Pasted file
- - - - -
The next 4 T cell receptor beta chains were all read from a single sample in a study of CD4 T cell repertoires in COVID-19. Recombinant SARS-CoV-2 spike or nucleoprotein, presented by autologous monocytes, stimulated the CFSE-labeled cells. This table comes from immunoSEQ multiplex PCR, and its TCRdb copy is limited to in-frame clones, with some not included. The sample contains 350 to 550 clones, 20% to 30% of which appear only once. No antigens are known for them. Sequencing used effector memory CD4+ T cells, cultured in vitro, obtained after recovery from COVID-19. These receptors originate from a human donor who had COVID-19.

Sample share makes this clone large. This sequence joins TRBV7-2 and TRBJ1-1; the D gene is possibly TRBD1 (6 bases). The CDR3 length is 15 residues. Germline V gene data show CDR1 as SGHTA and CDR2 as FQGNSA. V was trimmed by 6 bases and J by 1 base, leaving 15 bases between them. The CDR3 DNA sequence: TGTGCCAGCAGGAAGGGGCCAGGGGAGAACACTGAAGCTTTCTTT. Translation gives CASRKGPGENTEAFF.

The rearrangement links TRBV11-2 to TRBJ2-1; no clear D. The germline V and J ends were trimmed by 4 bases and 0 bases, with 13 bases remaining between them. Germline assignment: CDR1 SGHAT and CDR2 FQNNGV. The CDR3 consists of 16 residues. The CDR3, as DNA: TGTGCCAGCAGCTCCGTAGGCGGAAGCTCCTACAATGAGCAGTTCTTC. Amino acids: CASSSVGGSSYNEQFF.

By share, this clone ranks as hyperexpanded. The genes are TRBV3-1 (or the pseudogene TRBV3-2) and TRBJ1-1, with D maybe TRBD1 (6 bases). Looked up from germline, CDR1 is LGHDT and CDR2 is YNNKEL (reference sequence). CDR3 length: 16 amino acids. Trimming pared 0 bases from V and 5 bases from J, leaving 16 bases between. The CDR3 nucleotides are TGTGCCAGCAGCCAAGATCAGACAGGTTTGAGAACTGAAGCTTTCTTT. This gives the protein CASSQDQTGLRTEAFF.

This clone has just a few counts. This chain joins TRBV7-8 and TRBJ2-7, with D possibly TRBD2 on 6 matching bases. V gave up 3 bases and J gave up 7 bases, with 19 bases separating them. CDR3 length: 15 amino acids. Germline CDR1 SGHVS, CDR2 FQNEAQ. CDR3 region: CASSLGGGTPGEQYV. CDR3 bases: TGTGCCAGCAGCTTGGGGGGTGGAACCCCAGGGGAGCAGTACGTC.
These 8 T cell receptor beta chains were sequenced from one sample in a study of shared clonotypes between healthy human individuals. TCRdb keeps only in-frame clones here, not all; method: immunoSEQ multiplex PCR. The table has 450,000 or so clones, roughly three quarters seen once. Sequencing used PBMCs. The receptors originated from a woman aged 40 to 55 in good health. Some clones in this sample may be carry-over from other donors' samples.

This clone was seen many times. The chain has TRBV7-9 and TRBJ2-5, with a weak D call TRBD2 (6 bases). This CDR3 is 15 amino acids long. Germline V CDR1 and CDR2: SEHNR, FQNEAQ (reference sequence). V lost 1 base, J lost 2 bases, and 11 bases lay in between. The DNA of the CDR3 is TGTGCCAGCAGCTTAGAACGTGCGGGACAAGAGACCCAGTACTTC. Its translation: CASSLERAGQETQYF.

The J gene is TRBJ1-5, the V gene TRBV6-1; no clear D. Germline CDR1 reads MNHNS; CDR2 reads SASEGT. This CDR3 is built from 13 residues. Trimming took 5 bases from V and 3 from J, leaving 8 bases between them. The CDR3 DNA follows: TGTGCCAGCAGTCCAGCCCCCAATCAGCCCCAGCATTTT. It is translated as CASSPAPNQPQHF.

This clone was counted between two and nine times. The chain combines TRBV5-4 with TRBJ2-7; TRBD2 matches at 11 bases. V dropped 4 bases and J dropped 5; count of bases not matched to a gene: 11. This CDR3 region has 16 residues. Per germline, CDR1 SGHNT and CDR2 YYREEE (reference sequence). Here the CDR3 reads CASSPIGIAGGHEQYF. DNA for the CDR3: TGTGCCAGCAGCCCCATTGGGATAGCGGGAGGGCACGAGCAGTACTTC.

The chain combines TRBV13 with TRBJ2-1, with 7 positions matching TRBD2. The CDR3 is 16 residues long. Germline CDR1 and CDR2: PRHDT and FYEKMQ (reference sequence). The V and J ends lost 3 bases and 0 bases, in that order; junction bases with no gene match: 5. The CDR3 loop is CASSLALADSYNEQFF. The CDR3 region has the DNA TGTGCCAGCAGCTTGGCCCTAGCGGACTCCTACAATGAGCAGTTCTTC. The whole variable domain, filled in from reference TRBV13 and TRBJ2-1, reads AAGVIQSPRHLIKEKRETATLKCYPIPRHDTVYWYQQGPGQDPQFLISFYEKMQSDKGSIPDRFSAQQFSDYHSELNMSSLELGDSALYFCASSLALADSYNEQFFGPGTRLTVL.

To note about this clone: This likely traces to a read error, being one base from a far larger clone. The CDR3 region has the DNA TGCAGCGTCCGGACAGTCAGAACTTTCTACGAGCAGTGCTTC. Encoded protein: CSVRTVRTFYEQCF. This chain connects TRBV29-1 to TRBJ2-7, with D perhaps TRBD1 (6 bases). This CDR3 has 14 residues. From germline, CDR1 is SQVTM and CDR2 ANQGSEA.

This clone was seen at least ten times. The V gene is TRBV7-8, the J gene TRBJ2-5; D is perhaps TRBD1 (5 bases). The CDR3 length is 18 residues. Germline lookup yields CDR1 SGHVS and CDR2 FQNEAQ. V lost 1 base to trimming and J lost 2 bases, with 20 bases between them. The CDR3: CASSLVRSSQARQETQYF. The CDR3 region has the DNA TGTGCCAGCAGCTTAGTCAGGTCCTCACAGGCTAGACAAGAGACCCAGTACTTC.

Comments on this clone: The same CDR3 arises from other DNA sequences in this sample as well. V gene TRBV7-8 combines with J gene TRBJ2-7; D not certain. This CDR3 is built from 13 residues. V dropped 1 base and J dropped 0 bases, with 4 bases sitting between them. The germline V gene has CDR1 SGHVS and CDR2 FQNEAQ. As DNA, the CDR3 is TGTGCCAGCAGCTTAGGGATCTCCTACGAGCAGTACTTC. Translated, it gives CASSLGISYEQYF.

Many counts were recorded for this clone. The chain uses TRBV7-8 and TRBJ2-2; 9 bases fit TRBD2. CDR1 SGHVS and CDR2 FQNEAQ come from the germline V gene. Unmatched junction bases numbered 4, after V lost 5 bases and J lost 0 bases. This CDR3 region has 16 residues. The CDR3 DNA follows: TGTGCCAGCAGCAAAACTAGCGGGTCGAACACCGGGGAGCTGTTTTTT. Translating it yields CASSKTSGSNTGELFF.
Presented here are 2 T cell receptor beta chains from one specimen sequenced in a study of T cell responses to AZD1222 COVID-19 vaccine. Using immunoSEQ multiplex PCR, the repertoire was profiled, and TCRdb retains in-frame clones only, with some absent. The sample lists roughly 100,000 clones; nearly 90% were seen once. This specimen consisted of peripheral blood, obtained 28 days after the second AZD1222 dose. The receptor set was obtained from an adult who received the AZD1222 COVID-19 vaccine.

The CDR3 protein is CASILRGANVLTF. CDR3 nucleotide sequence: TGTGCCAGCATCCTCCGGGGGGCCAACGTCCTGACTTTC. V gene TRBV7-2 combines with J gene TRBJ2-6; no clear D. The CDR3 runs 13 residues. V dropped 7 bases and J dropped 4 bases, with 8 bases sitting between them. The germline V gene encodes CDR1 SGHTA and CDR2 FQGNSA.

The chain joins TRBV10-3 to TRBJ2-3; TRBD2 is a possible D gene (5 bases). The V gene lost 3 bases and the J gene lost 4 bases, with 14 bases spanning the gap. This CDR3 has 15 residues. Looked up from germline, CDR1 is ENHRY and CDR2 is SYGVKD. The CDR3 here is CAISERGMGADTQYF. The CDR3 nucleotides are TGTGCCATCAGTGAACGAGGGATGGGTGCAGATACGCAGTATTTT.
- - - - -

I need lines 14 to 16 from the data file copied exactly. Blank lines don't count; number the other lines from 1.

Many counts were recorded for this clone. The chain uses TRBV7-8 and TRBJ2-2; 9 bases fit TRBD2. CDR1 SGHVS and CDR2 FQNEAQ come from the germline V gene. Unmatched junction bases numbered 4, after V lost 5 bases and J lost 0 bases. This CDR3 region has 16 residues. The CDR3 DNA follows: TGTGCCAGCAGCAAAACTAGCGGGTCGAACACCGGGGAGCTGTTTTTT. Translating it yields CASSKTSGSNTGELFF.
Presented here are 2 T cell receptor beta chains from one specimen sequenced in a study of T cell responses to AZD1222 COVID-19 vaccine. Using immunoSEQ multiplex PCR, the repertoire was profiled, and TCRdb retains in-frame clones only, with some absent. The sample lists roughly 100,000 clones; nearly 90% were seen once. This specimen consisted of peripheral blood, obtained 28 days after the second AZD1222 dose. The receptor set was obtained from an adult who received the AZD1222 COVID-19 vaccine.

The CDR3 protein is CASILRGANVLTF. CDR3 nucleotide sequence: TGTGCCAGCATCCTCCGGGGGGCCAACGTCCTGACTTTC. V gene TRBV7-2 combines with J gene TRBJ2-6; no clear D. The CDR3 runs 13 residues. V dropped 7 bases and J dropped 4 bases, with 8 bases sitting between them. The germline V gene encodes CDR1 SGHTA and CDR2 FQGNSA.